While the party that controls the White House “almost invariably” loses seats in the midterm elections, Democrats face the biggest headwinds going into the midterm season if they expect to take over one or both houses of Congress, according to Andy Friedman of The Washington Update.
In his recently released white paper, “The 2018 Midterm Elections: Context and Cross Currents,” Friedman opines that in the Senate, Democrats’ headwinds arise from the disproportionate number of Democratic senators running for re-election, while in the House the challenge comes from the effects of gerrymandering.
“The headwinds suggest that it will not be sufficient for Democrats to win the popular vote by a modest amount; a greater margin of victory will be required,” Friedman states.
In the upcoming midterm, the Democrats need to pick up a net two seats to take control of the Senate.
As it stands now, Friedman says, the Republicans hold a 51-49 seat majority in the Senate.
A Democratic pickup of two seats would flip the 51-49 majority. (A Democratic pick-up of one seat would result in a 50-50 Senate, with Vice President Mike Pence breaking ties.)
“A two-seat gain seems eminently possible given the tendency of the party out of power to gain seats,” Friedman states.
That being said, the 2018 election “is unusual given the party makeup of the candidates running for re-election,” Friedman writes.
Incumbent senators running this year were last voted into office in 2012, he continues, in confluence with President Obama’s victory that year.
“Many of those senators are running from states that now lean Republican,” Friedman says, with 35 senators, of which 26 are Democrats, up for election this year.
Of those 26, 10 hail from states that voted for President Donald Trump in 2016 (Florida, Indiana, Michigan, Missouri, Montana, North Dakota, Ohio, Pennsylvania, West Virginia and Wisconsin).
Conversely, Friedman says, Democrats have a chance of picking up Republican seats in Arizona, Nevada, Tennessee and perhaps even Texas.
The “Senate math” basically comes down to this: To take the Senate, Democrats must win two seats currently held by Republicans as well as the 10 states that voted for Trump and the additional 16 states where they are incumbents (or pick up enough additional Republican-held seats to make up any difference), according to Friedman.
“That is not impossible, but it’s much harder than saying the Democrats merely need to pick up two seats to produce a majority,” he states.
Meanwhile, in the House, Democrats need to pick up 24 seats to take control.
Friedman notes that past midterm elections suggest that such an increase “is certainly possible.”
In 2010, when state legislatures redrew their congressional districts, Republicans — as they still do — controlled the bulk of the state legislatures.
“These Republican-led legislatures proceeded to draw the lines of their states’ congressional districts in a manner that maximized the number of districts voting Republican, a process called ‘gerrymandering,’” Friedman explains.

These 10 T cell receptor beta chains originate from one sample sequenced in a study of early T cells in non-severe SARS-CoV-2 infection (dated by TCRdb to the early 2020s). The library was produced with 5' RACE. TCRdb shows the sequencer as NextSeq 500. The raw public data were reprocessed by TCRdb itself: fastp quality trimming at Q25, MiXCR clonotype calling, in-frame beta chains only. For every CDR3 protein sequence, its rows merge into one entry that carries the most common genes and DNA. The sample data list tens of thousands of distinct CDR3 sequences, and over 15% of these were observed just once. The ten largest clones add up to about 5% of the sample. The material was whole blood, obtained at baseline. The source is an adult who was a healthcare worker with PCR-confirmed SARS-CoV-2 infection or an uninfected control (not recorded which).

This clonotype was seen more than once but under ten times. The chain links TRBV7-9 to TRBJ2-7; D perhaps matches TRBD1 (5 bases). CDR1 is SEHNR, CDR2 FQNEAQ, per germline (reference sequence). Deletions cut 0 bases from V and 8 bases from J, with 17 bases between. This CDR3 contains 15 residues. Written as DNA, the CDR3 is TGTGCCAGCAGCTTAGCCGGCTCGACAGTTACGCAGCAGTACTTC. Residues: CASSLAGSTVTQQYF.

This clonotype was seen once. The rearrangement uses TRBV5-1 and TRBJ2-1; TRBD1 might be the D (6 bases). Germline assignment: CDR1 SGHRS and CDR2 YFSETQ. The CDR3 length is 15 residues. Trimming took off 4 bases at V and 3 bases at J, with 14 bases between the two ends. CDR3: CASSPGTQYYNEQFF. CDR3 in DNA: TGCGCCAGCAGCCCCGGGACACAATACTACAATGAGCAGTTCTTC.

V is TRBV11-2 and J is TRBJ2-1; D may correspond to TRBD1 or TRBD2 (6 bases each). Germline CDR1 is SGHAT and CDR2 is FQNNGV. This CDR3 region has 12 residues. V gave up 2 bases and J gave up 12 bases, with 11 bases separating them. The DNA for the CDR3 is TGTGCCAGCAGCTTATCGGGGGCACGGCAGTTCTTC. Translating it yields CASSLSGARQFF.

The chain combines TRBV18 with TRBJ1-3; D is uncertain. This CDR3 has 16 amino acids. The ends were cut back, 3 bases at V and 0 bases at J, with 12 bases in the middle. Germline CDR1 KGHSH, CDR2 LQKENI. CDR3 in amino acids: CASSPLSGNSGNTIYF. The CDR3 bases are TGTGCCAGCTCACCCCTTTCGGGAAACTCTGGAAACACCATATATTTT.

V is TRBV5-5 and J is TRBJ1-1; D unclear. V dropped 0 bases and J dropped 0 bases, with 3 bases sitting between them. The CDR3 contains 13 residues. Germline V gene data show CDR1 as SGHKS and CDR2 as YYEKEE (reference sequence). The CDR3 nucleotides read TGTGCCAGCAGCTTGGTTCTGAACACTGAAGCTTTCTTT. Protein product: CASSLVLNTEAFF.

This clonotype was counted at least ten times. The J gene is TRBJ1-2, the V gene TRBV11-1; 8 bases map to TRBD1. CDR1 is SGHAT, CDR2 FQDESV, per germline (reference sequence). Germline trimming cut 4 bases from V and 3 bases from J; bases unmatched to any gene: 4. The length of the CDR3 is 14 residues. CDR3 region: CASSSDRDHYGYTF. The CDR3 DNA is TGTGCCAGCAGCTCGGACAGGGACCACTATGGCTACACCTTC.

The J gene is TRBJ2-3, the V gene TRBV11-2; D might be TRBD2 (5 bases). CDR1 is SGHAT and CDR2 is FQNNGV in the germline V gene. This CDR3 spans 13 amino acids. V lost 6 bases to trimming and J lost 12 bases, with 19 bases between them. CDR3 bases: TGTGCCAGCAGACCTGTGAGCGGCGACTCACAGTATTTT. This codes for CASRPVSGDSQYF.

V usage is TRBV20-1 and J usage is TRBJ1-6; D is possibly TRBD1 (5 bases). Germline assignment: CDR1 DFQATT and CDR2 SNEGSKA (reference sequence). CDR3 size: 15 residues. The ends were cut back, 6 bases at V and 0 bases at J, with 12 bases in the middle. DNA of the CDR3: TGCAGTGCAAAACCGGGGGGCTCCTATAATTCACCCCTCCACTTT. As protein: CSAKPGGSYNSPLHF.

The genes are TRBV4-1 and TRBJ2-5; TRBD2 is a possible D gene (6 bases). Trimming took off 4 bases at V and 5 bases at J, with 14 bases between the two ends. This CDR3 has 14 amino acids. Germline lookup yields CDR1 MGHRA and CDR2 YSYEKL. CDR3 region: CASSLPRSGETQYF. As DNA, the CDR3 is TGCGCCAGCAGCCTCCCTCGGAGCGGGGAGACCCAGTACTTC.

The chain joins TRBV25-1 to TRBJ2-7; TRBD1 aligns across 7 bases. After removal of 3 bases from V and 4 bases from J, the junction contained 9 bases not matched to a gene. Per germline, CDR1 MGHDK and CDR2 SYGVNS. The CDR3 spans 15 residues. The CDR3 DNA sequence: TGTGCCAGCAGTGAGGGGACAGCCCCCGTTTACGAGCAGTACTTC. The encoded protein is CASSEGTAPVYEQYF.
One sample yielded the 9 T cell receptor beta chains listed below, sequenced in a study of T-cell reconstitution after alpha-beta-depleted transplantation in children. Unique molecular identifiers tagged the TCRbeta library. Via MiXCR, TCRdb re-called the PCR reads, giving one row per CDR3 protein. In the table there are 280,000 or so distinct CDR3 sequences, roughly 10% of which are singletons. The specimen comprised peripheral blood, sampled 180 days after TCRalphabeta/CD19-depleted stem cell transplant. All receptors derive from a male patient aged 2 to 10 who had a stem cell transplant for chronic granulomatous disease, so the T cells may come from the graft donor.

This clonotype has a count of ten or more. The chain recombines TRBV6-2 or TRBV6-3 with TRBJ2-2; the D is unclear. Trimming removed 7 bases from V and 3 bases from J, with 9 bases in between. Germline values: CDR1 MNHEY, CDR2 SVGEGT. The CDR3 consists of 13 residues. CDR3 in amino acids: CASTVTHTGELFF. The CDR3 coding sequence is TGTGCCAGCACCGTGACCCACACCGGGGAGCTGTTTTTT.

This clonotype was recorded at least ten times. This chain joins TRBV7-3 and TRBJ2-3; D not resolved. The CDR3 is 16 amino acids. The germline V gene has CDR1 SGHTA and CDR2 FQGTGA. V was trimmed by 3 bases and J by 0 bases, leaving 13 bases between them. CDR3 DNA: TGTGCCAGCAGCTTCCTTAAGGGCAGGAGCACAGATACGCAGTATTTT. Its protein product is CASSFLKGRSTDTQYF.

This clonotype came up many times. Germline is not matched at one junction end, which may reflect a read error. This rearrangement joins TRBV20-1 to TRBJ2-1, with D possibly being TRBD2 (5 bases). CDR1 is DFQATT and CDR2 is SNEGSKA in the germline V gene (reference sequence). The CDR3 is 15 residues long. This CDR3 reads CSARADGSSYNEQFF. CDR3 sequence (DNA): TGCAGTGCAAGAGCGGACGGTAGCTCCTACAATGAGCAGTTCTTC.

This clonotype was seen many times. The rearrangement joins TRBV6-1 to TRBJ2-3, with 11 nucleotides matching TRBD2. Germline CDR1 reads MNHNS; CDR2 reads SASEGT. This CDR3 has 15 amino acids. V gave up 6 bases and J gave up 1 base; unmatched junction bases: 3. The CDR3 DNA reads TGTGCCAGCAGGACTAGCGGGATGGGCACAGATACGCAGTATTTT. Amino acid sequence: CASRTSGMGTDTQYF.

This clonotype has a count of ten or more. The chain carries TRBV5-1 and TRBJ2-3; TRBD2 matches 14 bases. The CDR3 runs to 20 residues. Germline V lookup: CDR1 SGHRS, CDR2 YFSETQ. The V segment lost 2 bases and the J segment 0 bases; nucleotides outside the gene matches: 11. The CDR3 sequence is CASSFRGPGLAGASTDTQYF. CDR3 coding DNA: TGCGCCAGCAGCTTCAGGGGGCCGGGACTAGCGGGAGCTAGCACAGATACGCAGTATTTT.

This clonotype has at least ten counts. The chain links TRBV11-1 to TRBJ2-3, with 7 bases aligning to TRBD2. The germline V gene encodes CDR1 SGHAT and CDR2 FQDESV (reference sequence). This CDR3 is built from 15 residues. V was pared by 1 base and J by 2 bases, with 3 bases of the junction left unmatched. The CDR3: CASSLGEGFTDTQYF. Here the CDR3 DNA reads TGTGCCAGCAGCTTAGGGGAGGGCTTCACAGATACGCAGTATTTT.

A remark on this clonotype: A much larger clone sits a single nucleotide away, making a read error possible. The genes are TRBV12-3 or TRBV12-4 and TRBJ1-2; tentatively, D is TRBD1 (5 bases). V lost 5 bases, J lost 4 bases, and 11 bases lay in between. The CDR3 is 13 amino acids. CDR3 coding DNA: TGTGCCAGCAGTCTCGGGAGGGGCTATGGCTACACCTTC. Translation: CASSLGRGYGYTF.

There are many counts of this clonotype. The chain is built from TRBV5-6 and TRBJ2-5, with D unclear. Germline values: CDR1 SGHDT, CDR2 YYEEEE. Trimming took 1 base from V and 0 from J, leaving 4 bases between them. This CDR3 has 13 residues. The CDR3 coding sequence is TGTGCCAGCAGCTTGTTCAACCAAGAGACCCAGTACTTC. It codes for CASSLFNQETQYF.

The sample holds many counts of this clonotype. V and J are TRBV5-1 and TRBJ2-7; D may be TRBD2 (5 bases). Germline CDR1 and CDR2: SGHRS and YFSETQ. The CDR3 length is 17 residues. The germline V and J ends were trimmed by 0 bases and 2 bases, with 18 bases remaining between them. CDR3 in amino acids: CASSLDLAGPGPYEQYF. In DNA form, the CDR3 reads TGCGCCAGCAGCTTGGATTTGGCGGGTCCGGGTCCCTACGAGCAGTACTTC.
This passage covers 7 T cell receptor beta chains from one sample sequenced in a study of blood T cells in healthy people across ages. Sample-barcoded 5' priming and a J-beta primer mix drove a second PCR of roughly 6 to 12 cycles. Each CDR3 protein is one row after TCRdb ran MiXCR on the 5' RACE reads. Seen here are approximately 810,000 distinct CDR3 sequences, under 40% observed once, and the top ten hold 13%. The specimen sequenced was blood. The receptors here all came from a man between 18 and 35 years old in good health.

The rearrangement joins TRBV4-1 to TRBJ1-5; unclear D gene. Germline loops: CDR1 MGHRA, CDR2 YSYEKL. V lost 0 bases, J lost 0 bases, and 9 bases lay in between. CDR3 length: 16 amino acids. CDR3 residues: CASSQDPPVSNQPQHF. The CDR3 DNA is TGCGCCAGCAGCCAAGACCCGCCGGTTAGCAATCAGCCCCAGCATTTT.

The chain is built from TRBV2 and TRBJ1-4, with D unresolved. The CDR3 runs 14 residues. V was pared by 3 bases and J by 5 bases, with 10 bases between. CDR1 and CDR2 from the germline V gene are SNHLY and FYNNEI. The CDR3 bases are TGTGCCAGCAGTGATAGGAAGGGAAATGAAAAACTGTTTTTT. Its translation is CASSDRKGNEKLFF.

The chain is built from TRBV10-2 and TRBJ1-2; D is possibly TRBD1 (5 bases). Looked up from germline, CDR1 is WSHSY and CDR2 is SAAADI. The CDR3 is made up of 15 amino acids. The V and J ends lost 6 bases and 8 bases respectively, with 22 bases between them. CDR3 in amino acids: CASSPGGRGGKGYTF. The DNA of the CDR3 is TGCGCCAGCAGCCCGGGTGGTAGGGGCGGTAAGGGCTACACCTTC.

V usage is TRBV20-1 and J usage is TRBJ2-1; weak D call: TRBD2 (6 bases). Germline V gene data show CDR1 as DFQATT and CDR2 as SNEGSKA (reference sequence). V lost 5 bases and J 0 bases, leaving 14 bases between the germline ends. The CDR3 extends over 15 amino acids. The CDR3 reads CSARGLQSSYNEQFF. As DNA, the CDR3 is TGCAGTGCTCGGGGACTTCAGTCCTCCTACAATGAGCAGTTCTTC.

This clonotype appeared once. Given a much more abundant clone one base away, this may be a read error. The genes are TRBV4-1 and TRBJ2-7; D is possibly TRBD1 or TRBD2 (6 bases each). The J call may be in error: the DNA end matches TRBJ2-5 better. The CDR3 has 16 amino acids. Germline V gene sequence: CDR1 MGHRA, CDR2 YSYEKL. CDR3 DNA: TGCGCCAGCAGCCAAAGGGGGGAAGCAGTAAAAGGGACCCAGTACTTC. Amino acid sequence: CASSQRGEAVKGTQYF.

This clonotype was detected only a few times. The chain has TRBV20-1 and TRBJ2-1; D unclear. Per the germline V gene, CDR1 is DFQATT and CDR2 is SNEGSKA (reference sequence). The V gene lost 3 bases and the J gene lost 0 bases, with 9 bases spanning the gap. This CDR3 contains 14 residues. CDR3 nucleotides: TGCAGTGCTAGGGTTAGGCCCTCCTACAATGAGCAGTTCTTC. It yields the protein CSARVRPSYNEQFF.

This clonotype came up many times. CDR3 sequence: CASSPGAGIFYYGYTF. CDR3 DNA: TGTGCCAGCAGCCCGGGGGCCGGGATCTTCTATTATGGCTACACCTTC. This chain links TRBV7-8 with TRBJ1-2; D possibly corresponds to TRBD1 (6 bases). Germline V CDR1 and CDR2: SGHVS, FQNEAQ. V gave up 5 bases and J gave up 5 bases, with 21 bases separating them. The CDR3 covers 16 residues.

Democratic-led legislators followed suit in the states they controlled. Gerrymandering, Friedman continues, “produces convoluted districts with creative boundaries, aimed at ensuring that the majorities of as many districts as possible vote the same way as that state’s controlling party.”
Nonpartisan groups have concluded, Friedman says, “that the Democrats must win the popular vote in this year’s House races by at least 7%, or at least 11%, to overcome the effects of gerrymandering.”
Opponents of gerrymandering will have to wait for the Supreme Court decision in a case brought by citizens of Wisconsin and Maryland challenging the constitutionality of gerrymandering, Friedman said.
A decision that gerrymandering is unconstitutional “presumably would vacate the existing congressional map in favor of districts drawn with straighter lines,” Friedman states, with such a holding having “a profound effect on the makeup of the House, perhaps changing the body from a Republican to a Democratic majority.”
State Elections Have Federal Impact
As for upcoming state elections, they are worth watching from “a federal perspective” as they could have “a profound effect on which party controls the House in the years ahead,” Friedman opines.
Following the 2020 national census, “state legislatures will embark on the next redrawing of the House district maps, to be in effect for the succeeding decade,” he says.
In many, if not most, states the governor will play at least an informal role in this process, “as governors and many state legislators elected this year will still be in office in 2020.”
Control of the House depends crucially on which party has the upper hand in the bulk of the state legislatures and governorships.
Republicans control a significant majority of the state governments. “If that situation persists after the 2020 elections, then the next map will look similar to the current one, with Republicans controlling the House,” Friedman writes.
However, “if the Democrats make meaningful inroads into state governments this year and in 2020, then the House map for the next decade would be markedly different, perhaps even flipping House control to them.”
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